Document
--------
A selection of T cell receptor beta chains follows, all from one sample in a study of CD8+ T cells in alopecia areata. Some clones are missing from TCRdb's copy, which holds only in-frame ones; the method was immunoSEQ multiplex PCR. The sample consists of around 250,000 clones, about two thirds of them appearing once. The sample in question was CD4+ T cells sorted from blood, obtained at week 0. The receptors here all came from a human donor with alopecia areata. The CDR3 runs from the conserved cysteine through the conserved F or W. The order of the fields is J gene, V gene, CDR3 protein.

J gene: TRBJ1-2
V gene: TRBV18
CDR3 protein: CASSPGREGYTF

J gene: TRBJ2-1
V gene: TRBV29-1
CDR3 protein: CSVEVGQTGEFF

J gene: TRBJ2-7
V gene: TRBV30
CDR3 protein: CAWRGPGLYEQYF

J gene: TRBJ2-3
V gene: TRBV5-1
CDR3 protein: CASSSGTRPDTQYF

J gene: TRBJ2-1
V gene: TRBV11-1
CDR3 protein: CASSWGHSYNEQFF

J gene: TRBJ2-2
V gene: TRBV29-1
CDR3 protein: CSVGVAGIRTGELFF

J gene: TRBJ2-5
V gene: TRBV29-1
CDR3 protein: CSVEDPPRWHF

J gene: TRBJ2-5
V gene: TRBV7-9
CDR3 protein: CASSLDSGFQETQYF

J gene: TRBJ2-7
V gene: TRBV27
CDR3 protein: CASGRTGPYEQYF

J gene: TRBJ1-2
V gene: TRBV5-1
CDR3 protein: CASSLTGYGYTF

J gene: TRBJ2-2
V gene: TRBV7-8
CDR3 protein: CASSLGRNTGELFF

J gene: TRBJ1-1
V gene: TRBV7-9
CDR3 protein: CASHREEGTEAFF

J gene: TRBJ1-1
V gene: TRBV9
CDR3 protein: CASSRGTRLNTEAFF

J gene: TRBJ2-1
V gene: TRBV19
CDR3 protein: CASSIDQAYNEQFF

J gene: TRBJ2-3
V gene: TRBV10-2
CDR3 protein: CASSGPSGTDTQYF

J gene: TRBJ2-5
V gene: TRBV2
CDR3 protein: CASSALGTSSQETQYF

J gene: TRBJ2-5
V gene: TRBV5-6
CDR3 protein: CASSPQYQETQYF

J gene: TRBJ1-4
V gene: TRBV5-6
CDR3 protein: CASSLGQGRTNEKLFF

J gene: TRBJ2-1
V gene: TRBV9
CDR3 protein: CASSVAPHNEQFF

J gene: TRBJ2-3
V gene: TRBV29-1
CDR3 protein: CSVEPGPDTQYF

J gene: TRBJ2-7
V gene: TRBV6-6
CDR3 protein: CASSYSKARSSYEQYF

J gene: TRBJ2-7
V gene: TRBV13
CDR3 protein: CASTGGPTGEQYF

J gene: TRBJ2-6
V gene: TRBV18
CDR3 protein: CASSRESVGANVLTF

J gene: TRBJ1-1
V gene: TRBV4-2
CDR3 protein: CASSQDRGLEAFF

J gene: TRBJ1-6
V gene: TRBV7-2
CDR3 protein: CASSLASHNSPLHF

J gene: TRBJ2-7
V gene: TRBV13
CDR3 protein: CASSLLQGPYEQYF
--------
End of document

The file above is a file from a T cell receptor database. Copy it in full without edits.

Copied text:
A selection of T cell receptor beta chains follows, all from one sample in a study of CD8+ T cells in alopecia areata. Some clones are missing from TCRdb's copy, which holds only in-frame ones; the method was immunoSEQ multiplex PCR. The sample consists of around 250,000 clones, about two thirds of them appearing once. The sample in question was CD4+ T cells sorted from blood, obtained at week 0. The receptors here all came from a human donor with alopecia areata. The CDR3 runs from the conserved cysteine through the conserved F or W. The order of the fields is J gene, V gene, CDR3 protein.

J gene: TRBJ1-2
V gene: TRBV18
CDR3 protein: CASSPGREGYTF

J gene: TRBJ2-1
V gene: TRBV29-1
CDR3 protein: CSVEVGQTGEFF

J gene: TRBJ2-7
V gene: TRBV30
CDR3 protein: CAWRGPGLYEQYF

J gene: TRBJ2-3
V gene: TRBV5-1
CDR3 protein: CASSSGTRPDTQYF

J gene: TRBJ2-1
V gene: TRBV11-1
CDR3 protein: CASSWGHSYNEQFF

J gene: TRBJ2-2
V gene: TRBV29-1
CDR3 protein: CSVGVAGIRTGELFF

J gene: TRBJ2-5
V gene: TRBV29-1
CDR3 protein: CSVEDPPRWHF

J gene: TRBJ2-5
V gene: TRBV7-9
CDR3 protein: CASSLDSGFQETQYF

J gene: TRBJ2-7
V gene: TRBV27
CDR3 protein: CASGRTGPYEQYF

J gene: TRBJ1-2
V gene: TRBV5-1
CDR3 protein: CASSLTGYGYTF

J gene: TRBJ2-2
V gene: TRBV7-8
CDR3 protein: CASSLGRNTGELFF

J gene: TRBJ1-1
V gene: TRBV7-9
CDR3 protein: CASHREEGTEAFF

J gene: TRBJ1-1
V gene: TRBV9
CDR3 protein: CASSRGTRLNTEAFF

J gene: TRBJ2-1
V gene: TRBV19
CDR3 protein: CASSIDQAYNEQFF

J gene: TRBJ2-3
V gene: TRBV10-2
CDR3 protein: CASSGPSGTDTQYF

J gene: TRBJ2-5
V gene: TRBV2
CDR3 protein: CASSALGTSSQETQYF

J gene: TRBJ2-5
V gene: TRBV5-6
CDR3 protein: CASSPQYQETQYF

J gene: TRBJ1-4
V gene: TRBV5-6
CDR3 protein: CASSLGQGRTNEKLFF

J gene: TRBJ2-1
V gene: TRBV9
CDR3 protein: CASSVAPHNEQFF

J gene: TRBJ2-3
V gene: TRBV29-1
CDR3 protein: CSVEPGPDTQYF

J gene: TRBJ2-7
V gene: TRBV6-6
CDR3 protein: CASSYSKARSSYEQYF

J gene: TRBJ2-7
V gene: TRBV13
CDR3 protein: CASTGGPTGEQYF

J gene: TRBJ2-6
V gene: TRBV18
CDR3 protein: CASSRESVGANVLTF

J gene: TRBJ1-1
V gene: TRBV4-2
CDR3 protein: CASSQDRGLEAFF

J gene: TRBJ1-6
V gene: TRBV7-2
CDR3 protein: CASSLASHNSPLHF

J gene: TRBJ2-7
V gene: TRBV13
CDR3 protein: CASSLLQGPYEQYF